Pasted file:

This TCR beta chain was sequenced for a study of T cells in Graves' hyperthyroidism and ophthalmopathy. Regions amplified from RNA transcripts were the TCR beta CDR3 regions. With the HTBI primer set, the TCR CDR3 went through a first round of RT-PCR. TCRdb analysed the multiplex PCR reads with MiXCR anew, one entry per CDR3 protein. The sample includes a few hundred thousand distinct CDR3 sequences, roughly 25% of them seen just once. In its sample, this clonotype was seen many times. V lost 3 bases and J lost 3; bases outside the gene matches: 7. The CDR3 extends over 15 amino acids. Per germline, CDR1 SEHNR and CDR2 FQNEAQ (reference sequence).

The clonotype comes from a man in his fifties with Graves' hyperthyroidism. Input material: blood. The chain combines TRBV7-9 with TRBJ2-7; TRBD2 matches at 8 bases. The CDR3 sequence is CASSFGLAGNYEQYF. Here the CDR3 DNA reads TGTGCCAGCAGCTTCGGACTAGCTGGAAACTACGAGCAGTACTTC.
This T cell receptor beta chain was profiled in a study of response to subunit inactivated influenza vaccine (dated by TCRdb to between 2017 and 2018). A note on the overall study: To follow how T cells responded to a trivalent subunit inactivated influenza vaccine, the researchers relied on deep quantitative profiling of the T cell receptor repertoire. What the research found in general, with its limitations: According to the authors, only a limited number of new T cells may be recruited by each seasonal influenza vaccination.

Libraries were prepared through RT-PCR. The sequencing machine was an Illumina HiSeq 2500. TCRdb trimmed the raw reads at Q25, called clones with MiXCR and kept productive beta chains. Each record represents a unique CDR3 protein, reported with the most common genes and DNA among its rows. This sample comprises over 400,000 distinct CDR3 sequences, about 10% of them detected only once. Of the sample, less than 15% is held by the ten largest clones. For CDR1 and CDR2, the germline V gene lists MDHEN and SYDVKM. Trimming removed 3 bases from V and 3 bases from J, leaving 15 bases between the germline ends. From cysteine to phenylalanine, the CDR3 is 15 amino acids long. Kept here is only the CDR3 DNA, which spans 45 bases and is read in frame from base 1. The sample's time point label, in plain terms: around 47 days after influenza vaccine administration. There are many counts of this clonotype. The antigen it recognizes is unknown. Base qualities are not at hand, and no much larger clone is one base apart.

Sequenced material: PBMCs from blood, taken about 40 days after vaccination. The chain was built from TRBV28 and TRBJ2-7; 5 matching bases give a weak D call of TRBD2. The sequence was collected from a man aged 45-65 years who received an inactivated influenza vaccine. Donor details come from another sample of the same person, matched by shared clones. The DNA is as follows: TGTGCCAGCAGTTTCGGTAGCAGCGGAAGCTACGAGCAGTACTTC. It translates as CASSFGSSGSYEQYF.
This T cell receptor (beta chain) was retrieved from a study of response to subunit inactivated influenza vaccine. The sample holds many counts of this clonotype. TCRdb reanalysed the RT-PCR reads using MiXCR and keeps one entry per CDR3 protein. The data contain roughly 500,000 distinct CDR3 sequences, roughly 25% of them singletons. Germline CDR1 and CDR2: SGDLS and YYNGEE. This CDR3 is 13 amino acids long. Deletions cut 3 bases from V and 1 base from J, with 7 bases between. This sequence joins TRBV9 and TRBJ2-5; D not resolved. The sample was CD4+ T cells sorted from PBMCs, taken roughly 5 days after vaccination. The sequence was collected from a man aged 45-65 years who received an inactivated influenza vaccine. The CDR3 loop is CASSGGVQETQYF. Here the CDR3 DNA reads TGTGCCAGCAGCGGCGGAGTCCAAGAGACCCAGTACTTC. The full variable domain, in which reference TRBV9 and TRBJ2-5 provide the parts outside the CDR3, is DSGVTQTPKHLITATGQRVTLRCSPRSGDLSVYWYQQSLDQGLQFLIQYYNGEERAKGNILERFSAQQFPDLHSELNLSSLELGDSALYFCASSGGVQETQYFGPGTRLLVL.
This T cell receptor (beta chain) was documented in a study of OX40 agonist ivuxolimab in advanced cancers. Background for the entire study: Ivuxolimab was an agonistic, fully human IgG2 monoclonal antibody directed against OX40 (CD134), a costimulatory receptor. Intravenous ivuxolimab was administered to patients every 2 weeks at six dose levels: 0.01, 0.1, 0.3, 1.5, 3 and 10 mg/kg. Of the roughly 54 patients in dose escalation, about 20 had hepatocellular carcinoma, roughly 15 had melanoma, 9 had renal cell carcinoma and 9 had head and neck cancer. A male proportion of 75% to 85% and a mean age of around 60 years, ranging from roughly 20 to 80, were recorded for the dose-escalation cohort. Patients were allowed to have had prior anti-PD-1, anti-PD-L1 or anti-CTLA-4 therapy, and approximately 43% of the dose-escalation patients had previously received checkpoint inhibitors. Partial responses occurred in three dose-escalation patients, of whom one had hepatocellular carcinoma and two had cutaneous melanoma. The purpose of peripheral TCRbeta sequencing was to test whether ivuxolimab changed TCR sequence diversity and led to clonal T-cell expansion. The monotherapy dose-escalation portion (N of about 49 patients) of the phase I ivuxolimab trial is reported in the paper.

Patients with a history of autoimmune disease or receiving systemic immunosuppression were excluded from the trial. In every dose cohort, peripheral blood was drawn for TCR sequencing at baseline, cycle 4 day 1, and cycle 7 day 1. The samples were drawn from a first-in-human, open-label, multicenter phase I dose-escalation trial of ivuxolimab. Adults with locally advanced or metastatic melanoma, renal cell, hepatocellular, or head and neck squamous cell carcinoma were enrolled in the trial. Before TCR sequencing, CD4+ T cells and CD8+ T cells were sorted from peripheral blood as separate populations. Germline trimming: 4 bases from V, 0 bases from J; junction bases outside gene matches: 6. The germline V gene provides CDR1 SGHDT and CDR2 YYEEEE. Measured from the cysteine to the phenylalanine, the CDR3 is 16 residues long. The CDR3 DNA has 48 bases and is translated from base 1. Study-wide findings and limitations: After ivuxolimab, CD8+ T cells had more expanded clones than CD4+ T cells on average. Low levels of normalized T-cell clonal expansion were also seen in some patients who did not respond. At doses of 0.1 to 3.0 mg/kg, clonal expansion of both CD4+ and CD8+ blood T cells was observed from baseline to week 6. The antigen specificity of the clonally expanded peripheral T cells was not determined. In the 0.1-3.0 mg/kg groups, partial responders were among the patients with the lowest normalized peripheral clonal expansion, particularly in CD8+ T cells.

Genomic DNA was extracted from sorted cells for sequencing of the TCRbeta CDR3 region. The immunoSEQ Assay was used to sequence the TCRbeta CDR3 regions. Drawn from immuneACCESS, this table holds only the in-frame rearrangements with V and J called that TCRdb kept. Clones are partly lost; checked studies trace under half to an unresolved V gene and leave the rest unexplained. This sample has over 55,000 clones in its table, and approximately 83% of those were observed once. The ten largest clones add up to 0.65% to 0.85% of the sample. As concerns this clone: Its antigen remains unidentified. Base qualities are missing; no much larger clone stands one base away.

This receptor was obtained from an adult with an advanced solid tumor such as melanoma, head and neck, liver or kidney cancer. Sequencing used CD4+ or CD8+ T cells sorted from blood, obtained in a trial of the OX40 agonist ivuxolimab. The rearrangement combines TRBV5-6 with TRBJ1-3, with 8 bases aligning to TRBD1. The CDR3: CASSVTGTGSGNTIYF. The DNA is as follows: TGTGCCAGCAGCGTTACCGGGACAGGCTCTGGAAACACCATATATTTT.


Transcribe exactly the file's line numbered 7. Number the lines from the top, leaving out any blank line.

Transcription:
This T cell receptor (beta chain) was documented in a study of OX40 agonist ivuxolimab in advanced cancers. Background for the entire study: Ivuxolimab was an agonistic, fully human IgG2 monoclonal antibody directed against OX40 (CD134), a costimulatory receptor. Intravenous ivuxolimab was administered to patients every 2 weeks at six dose levels: 0.01, 0.1, 0.3, 1.5, 3 and 10 mg/kg. Of the roughly 54 patients in dose escalation, about 20 had hepatocellular carcinoma, roughly 15 had melanoma, 9 had renal cell carcinoma and 9 had head and neck cancer. A male proportion of 75% to 85% and a mean age of around 60 years, ranging from roughly 20 to 80, were recorded for the dose-escalation cohort. Patients were allowed to have had prior anti-PD-1, anti-PD-L1 or anti-CTLA-4 therapy, and approximately 43% of the dose-escalation patients had previously received checkpoint inhibitors. Partial responses occurred in three dose-escalation patients, of whom one had hepatocellular carcinoma and two had cutaneous melanoma. The purpose of peripheral TCRbeta sequencing was to test whether ivuxolimab changed TCR sequence diversity and led to clonal T-cell expansion. The monotherapy dose-escalation portion (N of about 49 patients) of the phase I ivuxolimab trial is reported in the paper.